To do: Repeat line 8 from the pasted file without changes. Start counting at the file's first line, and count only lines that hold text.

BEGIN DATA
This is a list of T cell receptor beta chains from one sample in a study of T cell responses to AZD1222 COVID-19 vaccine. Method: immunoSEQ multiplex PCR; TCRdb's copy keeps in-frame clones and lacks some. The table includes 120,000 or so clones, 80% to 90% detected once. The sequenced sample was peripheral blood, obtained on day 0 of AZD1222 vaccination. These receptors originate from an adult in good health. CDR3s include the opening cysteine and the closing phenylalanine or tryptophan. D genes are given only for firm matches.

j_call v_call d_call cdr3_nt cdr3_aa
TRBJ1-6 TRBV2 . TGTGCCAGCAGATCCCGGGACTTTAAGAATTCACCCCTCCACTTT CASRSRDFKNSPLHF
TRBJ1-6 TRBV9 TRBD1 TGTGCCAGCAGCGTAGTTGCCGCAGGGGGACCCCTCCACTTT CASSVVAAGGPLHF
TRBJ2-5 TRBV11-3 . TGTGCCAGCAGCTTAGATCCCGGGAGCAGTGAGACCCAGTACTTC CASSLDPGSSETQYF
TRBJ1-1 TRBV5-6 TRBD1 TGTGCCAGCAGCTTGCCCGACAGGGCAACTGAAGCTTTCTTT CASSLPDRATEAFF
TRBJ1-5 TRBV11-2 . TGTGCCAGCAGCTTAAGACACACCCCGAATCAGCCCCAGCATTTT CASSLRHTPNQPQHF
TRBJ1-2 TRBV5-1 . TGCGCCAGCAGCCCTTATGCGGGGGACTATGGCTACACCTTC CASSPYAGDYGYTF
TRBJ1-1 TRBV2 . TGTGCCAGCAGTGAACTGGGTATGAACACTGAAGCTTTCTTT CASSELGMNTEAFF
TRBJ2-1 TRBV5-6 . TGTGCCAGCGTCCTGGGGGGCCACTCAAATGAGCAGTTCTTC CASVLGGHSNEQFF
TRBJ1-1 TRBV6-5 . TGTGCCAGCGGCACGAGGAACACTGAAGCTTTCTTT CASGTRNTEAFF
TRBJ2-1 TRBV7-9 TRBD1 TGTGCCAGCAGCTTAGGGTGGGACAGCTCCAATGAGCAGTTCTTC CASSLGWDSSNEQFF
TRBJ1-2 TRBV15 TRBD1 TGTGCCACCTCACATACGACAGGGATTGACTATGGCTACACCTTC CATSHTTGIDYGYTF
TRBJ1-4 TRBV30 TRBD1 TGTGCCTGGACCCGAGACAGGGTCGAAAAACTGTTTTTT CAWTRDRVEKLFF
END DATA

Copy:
TRBJ1-2 TRBV5-1 . TGCGCCAGCAGCCCTTATGCGGGGGACTATGGCTACACCTTC CASSPYAGDYGYTF